Luckily for us, they weren’t.

Our first glimpse of the sunflowers came from the highway was we drove from Florence to Siena.  Although the views from the main motorway are limited by trees, off in the distance you can easily see acres upon acres of the yellow sunflowers.  Even at a distance you know they are vibrant when they are these particular shades of yellow.

The quest continued.

Get Up Close and Personal

So many sunflowers in Tuscany, Italy

Of course, a highway view is not what we wanted.  We wanted to get so close to them that we could see the bees buzzing and smell them. We wanted to touch the flowers.

To do that we had to go on the back roads; which if you have a car and are visiting Tuscany is something you should be planning on doing anyway.

Our find came on Highway 2 while traveling from Siena to San Gimignano.  After driving on a main road for about 20 minutes from Siena we began to descend into a valley.  A valley that was full of yellow.  As we inched closer and closer, Angie could only bounce up and down while babbling incoherent words over and over (she is particularly obsessed with this type of flower).  The sunflowers were right in front of us.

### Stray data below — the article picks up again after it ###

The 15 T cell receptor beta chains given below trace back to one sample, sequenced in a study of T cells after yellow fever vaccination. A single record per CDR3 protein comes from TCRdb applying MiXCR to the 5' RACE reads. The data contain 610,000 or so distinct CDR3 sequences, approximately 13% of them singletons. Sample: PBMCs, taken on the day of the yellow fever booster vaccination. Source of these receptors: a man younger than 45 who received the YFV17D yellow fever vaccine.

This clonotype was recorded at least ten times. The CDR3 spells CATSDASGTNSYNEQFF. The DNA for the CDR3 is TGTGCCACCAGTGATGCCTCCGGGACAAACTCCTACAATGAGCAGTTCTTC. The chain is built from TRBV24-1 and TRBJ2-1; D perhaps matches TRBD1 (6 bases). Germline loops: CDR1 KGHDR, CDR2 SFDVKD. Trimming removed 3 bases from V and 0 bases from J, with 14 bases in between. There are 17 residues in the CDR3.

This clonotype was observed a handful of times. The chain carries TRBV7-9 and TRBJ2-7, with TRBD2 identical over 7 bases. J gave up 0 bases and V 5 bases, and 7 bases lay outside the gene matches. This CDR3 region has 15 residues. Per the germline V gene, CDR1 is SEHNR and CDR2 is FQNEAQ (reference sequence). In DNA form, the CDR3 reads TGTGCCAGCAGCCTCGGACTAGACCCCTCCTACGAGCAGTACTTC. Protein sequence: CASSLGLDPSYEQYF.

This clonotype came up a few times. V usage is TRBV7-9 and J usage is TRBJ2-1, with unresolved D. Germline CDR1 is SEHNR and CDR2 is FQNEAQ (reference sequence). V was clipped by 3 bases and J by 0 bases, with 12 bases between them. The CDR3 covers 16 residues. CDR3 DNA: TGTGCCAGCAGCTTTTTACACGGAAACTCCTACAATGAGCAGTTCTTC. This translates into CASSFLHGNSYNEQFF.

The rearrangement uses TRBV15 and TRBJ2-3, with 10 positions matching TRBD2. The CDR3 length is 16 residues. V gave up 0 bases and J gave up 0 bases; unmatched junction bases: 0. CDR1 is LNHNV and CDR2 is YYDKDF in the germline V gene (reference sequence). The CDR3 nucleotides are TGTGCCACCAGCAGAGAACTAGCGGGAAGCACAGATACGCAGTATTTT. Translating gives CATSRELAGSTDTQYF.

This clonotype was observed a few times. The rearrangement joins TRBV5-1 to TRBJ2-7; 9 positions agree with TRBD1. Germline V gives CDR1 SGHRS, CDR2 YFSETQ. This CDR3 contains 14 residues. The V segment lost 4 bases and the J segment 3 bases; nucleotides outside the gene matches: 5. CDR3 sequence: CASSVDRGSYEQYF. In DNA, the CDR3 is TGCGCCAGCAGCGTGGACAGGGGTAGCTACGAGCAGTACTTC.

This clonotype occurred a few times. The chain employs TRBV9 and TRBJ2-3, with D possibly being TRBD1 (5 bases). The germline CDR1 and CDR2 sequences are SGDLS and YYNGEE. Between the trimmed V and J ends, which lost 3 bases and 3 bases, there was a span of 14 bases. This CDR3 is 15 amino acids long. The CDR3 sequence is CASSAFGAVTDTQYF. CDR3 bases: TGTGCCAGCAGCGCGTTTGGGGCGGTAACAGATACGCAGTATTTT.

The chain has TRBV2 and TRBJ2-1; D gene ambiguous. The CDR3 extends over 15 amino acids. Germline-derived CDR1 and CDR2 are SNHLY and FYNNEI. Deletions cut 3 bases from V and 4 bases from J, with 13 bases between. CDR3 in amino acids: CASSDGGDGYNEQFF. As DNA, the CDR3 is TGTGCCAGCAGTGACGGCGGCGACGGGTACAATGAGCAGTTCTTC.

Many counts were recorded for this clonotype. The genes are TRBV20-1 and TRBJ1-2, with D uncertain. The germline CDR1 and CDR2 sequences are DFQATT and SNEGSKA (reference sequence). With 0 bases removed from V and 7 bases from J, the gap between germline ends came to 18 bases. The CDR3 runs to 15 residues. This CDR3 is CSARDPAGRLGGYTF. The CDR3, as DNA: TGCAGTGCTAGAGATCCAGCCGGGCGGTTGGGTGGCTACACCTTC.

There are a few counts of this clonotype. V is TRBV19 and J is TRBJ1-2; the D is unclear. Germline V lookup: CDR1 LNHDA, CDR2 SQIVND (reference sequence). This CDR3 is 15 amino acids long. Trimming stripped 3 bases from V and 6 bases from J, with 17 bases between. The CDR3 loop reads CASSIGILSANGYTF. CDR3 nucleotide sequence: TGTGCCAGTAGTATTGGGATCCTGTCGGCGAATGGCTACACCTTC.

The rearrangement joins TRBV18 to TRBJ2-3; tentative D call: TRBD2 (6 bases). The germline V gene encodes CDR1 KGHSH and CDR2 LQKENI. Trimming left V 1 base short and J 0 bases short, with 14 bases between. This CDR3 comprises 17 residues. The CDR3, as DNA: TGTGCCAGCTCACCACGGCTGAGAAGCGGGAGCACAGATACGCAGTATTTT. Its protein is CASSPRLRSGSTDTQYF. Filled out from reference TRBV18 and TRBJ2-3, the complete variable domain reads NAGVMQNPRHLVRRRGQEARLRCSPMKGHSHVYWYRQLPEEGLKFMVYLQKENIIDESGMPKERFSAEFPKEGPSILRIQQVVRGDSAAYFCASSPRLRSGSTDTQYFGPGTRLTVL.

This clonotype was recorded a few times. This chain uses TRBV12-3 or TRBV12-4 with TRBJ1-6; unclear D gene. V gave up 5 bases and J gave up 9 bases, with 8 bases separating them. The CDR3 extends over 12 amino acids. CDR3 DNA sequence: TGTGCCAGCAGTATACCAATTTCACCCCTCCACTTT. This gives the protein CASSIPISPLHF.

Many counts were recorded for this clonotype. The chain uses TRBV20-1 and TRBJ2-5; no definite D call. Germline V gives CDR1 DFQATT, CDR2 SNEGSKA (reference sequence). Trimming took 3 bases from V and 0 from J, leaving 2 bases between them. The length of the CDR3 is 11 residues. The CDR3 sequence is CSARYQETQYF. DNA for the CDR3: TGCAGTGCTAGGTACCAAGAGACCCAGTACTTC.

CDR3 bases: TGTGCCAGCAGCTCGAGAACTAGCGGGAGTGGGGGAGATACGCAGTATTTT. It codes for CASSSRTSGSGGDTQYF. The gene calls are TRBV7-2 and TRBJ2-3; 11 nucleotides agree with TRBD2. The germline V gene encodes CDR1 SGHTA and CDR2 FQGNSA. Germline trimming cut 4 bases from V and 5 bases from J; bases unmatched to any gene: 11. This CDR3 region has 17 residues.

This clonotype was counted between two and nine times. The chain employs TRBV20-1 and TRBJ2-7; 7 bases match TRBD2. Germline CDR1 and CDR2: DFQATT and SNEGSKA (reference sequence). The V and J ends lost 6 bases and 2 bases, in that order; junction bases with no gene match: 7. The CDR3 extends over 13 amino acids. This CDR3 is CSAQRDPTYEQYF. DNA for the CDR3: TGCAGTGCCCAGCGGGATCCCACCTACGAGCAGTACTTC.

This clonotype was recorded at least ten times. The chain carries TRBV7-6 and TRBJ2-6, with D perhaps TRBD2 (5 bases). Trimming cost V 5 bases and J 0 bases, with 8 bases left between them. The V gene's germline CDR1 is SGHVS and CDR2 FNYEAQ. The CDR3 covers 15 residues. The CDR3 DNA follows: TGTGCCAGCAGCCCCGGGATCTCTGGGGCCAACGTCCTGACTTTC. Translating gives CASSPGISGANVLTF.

Then we got so close that the only thing separating the road from the field was a small incline of about 3 feet.   Naturally we, as well as every single car driving on that particular road, stopped to get out and take photos.

Since we took dozens of the fields, we have to filter the best for you.  The following are a few of our favorites:

Endless Sunflowers in Tuscany, Italy
Endless Sunflowers in Tuscany, Italy
Endless Sunflowers in Tuscany, Italy
Endless Sunflowers in Tuscany, Italy

Of course, to truly appreciate the glory of the sunflower fields in Tuscany on your own you need to try it out for yourself.  Although driving a car here is an incredibly odd experience, one we’ll find out months from now how well we did due to the horrifying ticketing policies, finally reaching the goal of the beautiful sunflower fields is worth every headache.

Until we meet again sunflowers.  Hopefully sooner rather than later.